Treasury Secretary Janet Yellen, meanwhile, didn’t even seem to think there’s a problem, disagreeing with Fitch’s decision while labeling it “arbitrary” and out-of-date. “Fitch’s decision does not change what Americans, investors, and people all around the world already know,” she said in a statement. “That Treasury securities remain the world’s preeminent safe and liquid asset, and that the American economy is fundamentally strong.”
With appropriations season getting underway in Congress, members could theoretically heed the wake-up call if they wanted to, cutting spending in a bipartisan and orderly manner. But as Price reported last month, no one should be holding their breath waiting for that to happen. Some lawmakers are already straining against budget caps set in the June debt ceiling agreement, while others are threatening to stonewall funding bills that even get close to those limits. Continuing resolutions keeping the government funded at current levels are always an option—as are shutdowns, which may serve only to reinforce Fitch’s point.
For now, however, the United States can still hold its head high knowing at least one agency still has its back. “Moody’s still has the United States at AAA, so there’s some disagreement between the rating agencies for how to rate the United States,” Boccia tells TMD. “There might be larger repercussions if Moody’s makes the choice to downgrade the United States in the future.”
Worth Your Time
- A jury may or may not find beyond a reasonable doubt that Trump’s effort to overturn the 2020 election violated portions of the U.S. legal code, but that’s not what concerns Ramesh Ponnuru most. “Whether [the indictment] makes a strong legal case that will or should result in criminal convictions is, reasonably, the main debate it has sparked,” he writes for the Washington Post. “What it should make clear is that our existing methods of dealing with presidential misconduct are inadequate. What was most wrong and dangerous in Trump’s course of conduct was not that it may have run afoul of some federal statutes. It is that he attempted to subvert the constitutional order—a point that he helpfully underscored in December by suggesting that we should terminate the Constitution to reinstate him. The Constitution has a remedy for this kind of high crime: impeachment. It’s a remedy that Congress can apply even if some of the elements of a statutory crime cannot be proved beyond a reasonable doubt in court.”
- For the Wall Street Journal, Drew Hinshaw, Benoit Faucon, and Joe Parkinson report on the United States’ response to last month’s coup in Niger—and how it may have provided Russia a crucial geopolitical opening. “The coup, if successful, could lead Russia to pick up some of America’s most important drone bases, used to fly missions across the Sahara between Libya and Nigeria,” they write. “This outcome wasn’t predestined. A week of missteps and communication breakdowns pushed the vast nation of Niger toward Russia. … Washington, caught without key personnel in its Africa posts, failed to anticipate what is now the seventh coup in the region since 2020—not including a failed attempt in Niger two years ago. While [President Mohamed] Bazoum sat in his safe room calling for help, America and its allies struggled to react as the conflict escalated into threats of war between Russian-backed countries and West Africa’s biggest military, Nigeria. The U.S. has spent more than $500 million arming and equipping Niger’s military. Yet the country’s special forces, trained for nearly every counterterrorism eventuality, had no answer for Sunday’s coup—West Africa’s most enduring security threat. The forces were left chatting over WhatsApp groups over whether to intervene.”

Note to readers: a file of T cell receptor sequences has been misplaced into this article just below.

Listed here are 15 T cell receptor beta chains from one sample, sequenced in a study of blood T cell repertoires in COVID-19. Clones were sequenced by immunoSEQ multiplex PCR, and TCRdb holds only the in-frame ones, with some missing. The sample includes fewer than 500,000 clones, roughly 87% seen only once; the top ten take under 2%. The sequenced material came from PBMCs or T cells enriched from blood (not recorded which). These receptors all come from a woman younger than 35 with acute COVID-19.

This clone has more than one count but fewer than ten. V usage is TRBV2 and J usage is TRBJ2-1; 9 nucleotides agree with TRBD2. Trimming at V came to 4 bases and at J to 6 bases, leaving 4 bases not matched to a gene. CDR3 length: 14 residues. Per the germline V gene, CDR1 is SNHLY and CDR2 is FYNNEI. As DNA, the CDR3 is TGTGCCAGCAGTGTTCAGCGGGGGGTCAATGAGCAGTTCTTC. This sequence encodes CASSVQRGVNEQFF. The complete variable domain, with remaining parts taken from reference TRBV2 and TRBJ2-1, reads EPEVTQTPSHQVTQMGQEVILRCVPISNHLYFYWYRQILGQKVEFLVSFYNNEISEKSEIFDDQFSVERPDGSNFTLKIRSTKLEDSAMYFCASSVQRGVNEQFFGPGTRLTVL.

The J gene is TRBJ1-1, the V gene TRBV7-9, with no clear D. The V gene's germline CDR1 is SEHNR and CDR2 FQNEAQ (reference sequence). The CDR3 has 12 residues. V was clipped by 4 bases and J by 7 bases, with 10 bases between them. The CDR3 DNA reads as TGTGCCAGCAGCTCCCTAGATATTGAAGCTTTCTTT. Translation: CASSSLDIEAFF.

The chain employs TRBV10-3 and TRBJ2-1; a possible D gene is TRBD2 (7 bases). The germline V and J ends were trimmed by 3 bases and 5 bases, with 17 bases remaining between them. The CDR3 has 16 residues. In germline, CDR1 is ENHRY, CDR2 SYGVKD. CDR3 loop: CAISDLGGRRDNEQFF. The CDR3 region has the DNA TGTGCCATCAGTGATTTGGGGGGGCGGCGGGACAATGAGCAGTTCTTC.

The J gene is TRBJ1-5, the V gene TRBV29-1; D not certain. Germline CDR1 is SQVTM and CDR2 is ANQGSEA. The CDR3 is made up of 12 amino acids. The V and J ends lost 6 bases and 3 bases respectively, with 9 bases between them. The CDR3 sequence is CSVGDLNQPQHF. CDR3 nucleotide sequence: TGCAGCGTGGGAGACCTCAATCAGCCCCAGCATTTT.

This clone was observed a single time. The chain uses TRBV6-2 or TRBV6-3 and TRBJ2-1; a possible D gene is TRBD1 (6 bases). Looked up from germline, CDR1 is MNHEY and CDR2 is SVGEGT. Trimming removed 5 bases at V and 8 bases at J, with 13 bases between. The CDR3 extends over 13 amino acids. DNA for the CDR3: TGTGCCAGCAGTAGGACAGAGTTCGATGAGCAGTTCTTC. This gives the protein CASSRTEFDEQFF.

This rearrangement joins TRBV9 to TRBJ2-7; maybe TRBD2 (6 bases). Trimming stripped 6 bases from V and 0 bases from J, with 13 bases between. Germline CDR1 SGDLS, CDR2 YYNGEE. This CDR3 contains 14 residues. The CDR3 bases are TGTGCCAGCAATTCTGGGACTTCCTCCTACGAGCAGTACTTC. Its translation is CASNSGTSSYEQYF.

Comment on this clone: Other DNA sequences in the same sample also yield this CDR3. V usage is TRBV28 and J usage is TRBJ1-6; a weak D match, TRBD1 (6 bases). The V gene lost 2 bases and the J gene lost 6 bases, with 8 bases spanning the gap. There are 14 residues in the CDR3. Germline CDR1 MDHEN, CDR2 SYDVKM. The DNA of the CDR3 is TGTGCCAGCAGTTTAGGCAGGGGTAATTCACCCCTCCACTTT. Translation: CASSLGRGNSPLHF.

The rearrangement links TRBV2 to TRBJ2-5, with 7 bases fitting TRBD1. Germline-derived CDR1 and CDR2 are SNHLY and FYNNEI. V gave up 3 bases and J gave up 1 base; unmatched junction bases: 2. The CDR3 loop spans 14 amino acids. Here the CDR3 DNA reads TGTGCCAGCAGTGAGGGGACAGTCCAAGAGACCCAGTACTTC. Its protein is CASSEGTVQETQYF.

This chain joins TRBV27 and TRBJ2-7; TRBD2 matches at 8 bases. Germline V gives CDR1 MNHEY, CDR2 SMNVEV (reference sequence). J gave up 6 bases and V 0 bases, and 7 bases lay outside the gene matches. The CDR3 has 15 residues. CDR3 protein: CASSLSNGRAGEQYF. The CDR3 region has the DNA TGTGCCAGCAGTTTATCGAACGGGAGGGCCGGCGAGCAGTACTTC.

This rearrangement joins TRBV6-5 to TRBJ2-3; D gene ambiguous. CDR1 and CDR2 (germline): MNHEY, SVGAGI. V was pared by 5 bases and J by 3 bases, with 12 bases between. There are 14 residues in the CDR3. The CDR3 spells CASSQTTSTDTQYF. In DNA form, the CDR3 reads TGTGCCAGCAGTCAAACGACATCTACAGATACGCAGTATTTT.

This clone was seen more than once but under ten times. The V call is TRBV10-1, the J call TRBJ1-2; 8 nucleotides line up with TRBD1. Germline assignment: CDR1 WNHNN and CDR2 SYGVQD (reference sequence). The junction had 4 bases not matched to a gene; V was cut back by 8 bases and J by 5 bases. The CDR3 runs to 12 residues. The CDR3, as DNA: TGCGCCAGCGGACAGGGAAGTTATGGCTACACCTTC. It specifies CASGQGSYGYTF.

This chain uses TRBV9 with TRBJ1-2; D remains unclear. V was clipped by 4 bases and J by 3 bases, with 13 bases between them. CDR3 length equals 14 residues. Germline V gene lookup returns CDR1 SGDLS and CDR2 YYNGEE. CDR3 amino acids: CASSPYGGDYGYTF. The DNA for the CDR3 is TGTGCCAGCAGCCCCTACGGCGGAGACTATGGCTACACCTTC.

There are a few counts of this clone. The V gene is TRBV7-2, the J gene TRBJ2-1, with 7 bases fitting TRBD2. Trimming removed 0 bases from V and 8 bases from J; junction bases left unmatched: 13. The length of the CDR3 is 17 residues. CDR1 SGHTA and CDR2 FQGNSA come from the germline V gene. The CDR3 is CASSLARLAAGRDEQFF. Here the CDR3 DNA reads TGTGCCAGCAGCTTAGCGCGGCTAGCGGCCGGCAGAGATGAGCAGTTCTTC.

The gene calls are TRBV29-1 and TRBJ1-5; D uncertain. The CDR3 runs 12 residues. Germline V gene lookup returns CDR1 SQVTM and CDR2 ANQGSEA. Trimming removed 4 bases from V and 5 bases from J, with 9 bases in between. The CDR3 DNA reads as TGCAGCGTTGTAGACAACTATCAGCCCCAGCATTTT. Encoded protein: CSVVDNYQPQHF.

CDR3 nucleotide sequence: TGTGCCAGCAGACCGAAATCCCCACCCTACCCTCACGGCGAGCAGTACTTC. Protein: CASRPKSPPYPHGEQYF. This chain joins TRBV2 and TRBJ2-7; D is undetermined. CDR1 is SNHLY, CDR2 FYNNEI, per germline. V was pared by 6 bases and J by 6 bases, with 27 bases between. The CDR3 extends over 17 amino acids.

Presented Without Comment
USA Today: Donald Trump’s Lawyer Claims Efforts to Overturn 2020 Election Were Only ‘Aspirational,’ Not Criminal
Also Presented Without Comment
New York Post: Zoom Tells Employees to Return to Office for Work
Toeing the Company Line
- In the newsletters: The Dispatch Politics team assessed Ron DeSantis’ campaign reset, Price detailed (🔒) the kids’ online safety and privacy bills in the Senate, Nick argued in favor (🔒) of Trump’s January 6 trial being televised, Jonah explored what it means to be a good man, and Chris debuted (🔒) his 2024 Senate race ratings.
- On the podcasts: Adaam broke down the attempted judicial overhaul in Israel with Haviv Rettig Gur while Jonah ticked through the problems with climate doomerism.
- On the site over the weekend: Luis outlined the promethean roots of Oppenheimer and Molly Reynolds reviewed a new book defending the role of Congress—despite all its faults—in policy-making.
- On the site today: Drucker unpacks Trump voters’ hatred of the entire political system and Audrey B. explains the conflict over the country’s first religious charter school.
Let Us Know
How great is your concern about Fitch’s downgrade? What will it take for our political leaders to get serious about debt and deficits?